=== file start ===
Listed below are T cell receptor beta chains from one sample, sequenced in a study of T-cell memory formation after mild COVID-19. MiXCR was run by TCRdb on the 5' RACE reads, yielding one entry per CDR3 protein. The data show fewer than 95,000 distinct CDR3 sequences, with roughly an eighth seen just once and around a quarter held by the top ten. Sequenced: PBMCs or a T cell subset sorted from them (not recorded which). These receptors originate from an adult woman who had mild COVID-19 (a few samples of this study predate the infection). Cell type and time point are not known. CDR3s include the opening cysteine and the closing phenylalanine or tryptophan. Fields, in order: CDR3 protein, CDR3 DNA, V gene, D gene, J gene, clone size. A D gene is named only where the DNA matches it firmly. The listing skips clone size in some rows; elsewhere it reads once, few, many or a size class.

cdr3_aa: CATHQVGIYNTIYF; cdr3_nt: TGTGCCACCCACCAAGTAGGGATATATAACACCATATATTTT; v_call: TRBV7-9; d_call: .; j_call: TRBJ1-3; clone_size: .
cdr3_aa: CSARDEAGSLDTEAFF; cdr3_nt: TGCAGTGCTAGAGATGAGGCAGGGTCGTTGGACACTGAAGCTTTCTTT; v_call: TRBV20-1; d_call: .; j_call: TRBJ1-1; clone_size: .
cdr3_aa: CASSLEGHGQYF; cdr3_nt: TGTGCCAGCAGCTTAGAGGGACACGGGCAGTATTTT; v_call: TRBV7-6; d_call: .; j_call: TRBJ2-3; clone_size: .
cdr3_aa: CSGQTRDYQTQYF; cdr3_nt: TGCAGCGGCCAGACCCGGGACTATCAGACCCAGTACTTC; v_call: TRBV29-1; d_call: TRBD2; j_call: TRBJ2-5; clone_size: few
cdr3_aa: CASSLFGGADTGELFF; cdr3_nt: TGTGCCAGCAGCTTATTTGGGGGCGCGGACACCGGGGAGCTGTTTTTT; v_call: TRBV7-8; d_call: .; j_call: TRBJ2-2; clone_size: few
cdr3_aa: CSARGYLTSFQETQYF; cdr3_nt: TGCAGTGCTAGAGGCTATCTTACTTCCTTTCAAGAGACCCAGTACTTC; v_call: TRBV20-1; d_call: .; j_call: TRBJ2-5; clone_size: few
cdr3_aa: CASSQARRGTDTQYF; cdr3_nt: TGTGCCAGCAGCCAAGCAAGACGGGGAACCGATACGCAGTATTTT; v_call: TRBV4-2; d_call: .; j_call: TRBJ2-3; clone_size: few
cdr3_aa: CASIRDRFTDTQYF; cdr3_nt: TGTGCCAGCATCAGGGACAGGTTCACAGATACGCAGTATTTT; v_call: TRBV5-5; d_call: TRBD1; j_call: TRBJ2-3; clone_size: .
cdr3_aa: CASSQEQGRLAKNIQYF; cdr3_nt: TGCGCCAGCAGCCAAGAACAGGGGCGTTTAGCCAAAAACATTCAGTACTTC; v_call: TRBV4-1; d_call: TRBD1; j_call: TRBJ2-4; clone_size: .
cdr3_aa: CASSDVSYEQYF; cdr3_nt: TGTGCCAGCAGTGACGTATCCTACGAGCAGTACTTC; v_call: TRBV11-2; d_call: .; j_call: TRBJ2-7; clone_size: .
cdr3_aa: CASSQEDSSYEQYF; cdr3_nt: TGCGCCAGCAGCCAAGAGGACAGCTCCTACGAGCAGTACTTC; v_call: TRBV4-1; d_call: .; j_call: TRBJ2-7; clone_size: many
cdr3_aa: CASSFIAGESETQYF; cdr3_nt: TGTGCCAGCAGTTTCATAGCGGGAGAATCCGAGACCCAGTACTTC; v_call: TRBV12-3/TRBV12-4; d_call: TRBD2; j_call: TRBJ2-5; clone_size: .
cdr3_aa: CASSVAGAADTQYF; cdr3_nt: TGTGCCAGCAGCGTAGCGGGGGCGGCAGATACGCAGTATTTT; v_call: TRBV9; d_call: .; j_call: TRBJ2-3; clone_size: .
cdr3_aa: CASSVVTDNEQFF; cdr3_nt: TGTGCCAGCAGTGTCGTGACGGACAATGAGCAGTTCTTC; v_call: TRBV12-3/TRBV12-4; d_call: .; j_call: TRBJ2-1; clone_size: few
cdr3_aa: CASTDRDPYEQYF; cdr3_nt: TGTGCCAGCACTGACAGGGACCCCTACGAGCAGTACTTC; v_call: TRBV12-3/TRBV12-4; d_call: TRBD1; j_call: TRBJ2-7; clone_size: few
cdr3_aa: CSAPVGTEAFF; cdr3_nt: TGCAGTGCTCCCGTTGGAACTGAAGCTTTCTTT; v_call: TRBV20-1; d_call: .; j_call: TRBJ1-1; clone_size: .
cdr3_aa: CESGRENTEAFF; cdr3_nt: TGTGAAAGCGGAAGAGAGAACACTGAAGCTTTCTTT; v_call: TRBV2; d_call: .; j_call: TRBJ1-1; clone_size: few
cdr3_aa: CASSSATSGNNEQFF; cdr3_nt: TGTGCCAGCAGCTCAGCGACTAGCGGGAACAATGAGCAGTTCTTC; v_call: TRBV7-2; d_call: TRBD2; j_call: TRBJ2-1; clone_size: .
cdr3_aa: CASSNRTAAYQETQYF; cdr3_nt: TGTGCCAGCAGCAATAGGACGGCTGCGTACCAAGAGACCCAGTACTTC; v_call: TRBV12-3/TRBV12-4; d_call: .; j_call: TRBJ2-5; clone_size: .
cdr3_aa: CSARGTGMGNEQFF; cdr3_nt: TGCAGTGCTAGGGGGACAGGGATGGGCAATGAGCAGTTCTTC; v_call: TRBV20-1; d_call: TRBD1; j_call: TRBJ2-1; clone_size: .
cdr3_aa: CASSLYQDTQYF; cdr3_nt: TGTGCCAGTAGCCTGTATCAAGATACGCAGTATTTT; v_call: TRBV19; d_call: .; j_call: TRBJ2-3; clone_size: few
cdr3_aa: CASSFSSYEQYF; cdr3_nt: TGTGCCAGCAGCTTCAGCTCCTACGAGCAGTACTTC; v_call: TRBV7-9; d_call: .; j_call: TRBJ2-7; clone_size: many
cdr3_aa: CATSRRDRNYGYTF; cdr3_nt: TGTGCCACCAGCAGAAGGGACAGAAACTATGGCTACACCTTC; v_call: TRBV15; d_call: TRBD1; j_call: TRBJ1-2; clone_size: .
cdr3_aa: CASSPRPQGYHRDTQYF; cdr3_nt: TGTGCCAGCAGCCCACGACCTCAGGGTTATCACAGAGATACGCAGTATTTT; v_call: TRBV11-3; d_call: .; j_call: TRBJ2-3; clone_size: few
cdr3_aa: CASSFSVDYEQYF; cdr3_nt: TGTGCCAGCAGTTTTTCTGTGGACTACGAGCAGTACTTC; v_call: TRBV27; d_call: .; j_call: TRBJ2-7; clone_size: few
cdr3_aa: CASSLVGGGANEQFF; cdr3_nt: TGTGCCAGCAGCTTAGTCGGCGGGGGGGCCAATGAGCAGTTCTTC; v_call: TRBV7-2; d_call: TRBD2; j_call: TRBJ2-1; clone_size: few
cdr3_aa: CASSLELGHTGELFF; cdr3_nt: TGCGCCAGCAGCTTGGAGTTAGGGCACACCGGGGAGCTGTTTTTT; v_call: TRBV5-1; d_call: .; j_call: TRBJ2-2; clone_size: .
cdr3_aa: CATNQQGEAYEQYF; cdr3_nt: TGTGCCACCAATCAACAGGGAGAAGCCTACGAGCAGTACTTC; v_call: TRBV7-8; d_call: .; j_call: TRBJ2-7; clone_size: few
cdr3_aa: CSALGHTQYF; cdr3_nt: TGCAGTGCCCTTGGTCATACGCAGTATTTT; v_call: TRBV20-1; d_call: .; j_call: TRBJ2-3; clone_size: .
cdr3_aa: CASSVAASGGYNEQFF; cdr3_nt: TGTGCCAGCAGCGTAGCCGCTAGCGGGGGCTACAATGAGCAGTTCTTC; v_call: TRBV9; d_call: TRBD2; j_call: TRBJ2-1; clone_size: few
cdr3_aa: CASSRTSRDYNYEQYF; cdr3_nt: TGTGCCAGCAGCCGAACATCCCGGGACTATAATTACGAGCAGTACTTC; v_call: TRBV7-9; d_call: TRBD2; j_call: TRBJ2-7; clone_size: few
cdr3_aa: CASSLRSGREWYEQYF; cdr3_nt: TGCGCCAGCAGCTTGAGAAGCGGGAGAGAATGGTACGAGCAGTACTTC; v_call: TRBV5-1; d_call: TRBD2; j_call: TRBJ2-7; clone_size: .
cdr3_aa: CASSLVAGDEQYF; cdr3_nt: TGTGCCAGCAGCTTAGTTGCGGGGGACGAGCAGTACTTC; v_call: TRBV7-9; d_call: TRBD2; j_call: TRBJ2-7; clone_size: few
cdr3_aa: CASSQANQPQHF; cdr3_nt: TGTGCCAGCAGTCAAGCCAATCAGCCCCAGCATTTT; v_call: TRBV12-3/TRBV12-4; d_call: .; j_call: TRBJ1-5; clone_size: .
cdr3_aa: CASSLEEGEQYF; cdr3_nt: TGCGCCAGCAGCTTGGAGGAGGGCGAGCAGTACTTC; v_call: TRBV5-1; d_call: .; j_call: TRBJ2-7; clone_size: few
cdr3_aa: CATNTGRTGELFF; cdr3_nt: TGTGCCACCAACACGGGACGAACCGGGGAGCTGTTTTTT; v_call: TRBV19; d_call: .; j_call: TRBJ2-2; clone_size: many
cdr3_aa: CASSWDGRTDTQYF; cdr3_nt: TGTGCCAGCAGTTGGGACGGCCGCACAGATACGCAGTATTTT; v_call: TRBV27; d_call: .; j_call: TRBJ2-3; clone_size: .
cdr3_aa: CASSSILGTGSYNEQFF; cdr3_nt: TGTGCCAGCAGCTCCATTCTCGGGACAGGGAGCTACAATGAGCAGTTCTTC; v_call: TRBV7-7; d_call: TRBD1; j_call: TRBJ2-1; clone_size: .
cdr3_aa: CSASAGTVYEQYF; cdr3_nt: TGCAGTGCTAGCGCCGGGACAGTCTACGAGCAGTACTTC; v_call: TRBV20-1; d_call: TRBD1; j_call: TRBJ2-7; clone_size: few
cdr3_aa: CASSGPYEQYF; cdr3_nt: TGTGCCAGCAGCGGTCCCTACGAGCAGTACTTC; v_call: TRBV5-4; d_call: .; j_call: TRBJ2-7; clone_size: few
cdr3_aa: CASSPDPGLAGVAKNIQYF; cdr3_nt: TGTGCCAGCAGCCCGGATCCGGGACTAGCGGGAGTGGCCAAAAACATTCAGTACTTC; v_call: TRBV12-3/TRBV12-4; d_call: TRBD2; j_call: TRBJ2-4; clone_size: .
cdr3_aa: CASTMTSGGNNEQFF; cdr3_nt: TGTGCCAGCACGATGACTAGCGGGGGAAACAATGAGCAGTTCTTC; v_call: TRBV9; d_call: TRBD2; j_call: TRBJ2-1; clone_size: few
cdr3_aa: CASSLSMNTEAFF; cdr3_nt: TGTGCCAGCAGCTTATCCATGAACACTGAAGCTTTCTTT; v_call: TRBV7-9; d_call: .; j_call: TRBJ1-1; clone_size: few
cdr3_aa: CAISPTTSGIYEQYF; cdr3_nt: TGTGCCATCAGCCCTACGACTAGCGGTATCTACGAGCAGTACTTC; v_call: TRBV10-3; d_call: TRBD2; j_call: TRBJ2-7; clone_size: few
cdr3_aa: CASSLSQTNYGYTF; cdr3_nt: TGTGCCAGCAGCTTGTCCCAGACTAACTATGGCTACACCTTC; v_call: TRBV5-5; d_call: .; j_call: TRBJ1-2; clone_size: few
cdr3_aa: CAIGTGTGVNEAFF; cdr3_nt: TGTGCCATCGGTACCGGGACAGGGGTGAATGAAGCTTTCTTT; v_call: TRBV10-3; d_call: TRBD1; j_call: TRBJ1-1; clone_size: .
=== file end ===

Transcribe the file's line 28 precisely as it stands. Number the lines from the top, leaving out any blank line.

cdr3_aa: CASSLELGHTGELFF; cdr3_nt: TGCGCCAGCAGCTTGGAGTTAGGGCACACCGGGGAGCTGTTTTTT; v_call: TRBV5-1; d_call: .; j_call: TRBJ2-2; clone_size: .